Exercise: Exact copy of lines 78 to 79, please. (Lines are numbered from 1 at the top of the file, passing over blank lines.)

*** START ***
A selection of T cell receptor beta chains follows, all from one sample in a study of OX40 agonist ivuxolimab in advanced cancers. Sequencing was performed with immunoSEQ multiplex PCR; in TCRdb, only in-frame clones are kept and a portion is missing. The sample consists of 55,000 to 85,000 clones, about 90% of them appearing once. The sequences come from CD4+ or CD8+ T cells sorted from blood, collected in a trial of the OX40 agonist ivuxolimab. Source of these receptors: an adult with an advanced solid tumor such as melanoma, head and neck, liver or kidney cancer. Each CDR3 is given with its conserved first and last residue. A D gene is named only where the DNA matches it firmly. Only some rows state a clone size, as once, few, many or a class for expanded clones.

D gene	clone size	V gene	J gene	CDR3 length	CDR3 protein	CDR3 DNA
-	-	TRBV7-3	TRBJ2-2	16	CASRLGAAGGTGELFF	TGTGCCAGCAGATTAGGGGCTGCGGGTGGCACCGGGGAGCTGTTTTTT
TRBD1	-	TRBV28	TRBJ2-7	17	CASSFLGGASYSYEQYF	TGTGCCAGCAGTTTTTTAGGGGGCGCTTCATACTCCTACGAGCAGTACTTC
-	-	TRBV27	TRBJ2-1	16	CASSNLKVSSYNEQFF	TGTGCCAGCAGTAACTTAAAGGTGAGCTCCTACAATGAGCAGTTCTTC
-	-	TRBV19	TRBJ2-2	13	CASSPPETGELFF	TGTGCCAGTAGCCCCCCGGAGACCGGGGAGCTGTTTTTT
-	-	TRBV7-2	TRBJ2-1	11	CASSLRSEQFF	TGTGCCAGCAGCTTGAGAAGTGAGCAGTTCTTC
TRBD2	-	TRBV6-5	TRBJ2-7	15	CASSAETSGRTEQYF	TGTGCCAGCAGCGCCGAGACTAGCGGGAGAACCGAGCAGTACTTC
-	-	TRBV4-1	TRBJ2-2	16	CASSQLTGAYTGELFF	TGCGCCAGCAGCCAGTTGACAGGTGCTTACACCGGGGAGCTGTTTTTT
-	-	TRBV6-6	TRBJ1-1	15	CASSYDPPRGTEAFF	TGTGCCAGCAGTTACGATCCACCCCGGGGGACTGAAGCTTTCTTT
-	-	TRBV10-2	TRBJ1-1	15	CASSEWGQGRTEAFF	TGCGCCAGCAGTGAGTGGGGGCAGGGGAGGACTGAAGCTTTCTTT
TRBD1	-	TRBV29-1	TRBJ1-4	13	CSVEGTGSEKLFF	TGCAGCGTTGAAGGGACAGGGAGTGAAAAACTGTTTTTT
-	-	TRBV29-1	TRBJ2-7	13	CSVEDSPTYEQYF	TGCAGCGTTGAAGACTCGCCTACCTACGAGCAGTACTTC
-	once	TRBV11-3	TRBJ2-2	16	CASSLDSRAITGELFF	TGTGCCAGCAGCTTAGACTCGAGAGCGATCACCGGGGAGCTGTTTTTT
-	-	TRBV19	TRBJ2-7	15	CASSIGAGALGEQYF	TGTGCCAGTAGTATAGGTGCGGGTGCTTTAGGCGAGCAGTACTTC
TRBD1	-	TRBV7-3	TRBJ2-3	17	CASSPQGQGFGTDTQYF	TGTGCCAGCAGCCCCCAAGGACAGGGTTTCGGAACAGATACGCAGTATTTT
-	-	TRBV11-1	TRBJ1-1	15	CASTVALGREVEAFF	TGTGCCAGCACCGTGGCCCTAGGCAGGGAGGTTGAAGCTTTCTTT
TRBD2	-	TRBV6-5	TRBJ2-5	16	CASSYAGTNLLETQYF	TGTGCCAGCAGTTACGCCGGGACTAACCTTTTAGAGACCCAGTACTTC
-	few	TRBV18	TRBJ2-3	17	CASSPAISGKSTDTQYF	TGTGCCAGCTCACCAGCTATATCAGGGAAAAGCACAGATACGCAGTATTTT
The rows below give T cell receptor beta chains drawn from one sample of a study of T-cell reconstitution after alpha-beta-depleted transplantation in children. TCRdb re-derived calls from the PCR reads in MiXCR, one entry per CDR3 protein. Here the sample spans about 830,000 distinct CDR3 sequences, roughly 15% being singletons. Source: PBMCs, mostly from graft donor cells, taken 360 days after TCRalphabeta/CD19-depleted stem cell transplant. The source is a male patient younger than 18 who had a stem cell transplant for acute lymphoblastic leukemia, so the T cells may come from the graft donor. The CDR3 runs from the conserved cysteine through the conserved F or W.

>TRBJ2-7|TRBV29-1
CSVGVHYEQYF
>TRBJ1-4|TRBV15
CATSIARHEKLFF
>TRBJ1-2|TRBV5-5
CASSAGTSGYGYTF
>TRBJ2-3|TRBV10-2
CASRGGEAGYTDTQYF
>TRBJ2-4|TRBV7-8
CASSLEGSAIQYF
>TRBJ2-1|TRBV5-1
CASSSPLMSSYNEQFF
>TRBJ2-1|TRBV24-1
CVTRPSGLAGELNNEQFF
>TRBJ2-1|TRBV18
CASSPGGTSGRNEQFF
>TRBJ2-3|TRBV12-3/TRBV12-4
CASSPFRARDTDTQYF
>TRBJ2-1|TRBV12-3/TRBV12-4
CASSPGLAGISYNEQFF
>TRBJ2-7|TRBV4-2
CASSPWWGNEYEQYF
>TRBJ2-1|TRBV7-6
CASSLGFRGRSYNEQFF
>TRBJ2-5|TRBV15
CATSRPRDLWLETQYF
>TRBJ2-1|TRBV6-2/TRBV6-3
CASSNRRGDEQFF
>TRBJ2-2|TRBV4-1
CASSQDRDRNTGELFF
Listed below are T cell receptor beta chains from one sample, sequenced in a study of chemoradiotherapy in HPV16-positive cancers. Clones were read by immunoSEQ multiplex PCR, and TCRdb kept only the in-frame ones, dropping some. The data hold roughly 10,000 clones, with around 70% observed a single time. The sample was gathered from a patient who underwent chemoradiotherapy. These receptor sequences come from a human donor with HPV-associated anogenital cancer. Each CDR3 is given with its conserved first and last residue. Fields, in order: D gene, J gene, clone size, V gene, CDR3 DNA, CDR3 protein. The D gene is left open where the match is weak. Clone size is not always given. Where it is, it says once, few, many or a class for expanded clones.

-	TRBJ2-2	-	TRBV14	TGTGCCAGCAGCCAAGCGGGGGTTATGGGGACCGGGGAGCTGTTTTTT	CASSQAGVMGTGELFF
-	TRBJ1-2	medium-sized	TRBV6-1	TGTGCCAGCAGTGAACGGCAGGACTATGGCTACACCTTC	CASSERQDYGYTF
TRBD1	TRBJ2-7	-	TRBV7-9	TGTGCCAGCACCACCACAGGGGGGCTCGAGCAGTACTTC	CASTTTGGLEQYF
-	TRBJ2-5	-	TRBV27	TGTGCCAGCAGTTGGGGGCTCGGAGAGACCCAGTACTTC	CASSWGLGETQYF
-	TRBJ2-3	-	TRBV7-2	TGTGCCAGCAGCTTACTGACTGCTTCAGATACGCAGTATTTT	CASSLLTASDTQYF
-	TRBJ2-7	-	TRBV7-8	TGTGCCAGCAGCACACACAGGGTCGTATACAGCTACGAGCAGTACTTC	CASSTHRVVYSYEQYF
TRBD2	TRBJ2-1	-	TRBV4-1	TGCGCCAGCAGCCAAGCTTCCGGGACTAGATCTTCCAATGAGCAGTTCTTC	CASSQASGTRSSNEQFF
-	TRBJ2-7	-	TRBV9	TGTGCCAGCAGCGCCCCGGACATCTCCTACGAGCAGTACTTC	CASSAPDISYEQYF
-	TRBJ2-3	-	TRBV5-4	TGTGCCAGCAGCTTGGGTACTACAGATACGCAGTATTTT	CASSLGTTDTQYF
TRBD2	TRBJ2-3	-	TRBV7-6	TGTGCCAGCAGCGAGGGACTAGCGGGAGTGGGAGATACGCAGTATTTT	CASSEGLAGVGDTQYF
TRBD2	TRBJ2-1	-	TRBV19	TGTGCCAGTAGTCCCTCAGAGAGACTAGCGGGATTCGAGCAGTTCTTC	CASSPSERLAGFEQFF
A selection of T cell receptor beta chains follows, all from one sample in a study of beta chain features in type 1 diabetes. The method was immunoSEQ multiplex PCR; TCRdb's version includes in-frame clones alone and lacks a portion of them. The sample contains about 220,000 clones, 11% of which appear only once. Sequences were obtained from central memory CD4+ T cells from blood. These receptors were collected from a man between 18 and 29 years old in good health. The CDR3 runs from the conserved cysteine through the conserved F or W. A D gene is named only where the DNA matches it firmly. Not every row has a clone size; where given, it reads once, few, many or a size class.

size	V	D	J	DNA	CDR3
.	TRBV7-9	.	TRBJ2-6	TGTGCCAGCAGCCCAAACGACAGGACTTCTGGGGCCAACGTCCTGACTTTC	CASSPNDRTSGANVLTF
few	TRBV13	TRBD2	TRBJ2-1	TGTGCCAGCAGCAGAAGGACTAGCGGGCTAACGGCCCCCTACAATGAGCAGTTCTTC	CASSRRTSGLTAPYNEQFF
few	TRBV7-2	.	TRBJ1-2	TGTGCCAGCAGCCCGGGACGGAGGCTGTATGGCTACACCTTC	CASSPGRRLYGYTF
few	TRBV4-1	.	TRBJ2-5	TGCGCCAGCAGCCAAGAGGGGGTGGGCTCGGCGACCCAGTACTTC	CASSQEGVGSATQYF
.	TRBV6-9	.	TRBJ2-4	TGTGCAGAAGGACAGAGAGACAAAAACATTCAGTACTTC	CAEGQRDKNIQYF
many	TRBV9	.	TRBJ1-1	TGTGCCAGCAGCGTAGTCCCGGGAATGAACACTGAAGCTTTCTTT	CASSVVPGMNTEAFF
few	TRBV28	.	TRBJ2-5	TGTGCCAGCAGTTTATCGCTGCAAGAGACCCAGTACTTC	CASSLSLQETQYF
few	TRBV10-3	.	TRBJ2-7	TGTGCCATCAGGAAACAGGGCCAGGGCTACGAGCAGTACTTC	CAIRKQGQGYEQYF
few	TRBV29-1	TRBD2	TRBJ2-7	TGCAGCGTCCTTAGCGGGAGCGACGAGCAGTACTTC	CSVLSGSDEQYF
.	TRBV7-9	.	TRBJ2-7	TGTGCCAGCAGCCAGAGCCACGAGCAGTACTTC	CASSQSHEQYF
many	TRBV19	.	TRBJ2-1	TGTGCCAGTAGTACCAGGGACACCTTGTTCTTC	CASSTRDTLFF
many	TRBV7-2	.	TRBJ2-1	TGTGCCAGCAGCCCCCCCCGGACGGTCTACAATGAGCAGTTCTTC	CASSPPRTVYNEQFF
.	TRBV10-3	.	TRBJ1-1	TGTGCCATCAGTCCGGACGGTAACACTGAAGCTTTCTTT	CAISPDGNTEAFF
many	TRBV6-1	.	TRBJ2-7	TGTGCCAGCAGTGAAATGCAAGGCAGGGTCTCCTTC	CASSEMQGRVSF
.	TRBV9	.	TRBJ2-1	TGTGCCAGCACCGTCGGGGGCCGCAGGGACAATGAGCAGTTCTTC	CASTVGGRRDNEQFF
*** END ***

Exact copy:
many	TRBV6-1	.	TRBJ2-7	TGTGCCAGCAGTGAAATGCAAGGCAGGGTCTCCTTC	CASSEMQGRVSF
.	TRBV9	.	TRBJ2-1	TGTGCCAGCACCGTCGGGGGCCGCAGGGACAATGAGCAGTTCTTC	CASTVGGRRDNEQFF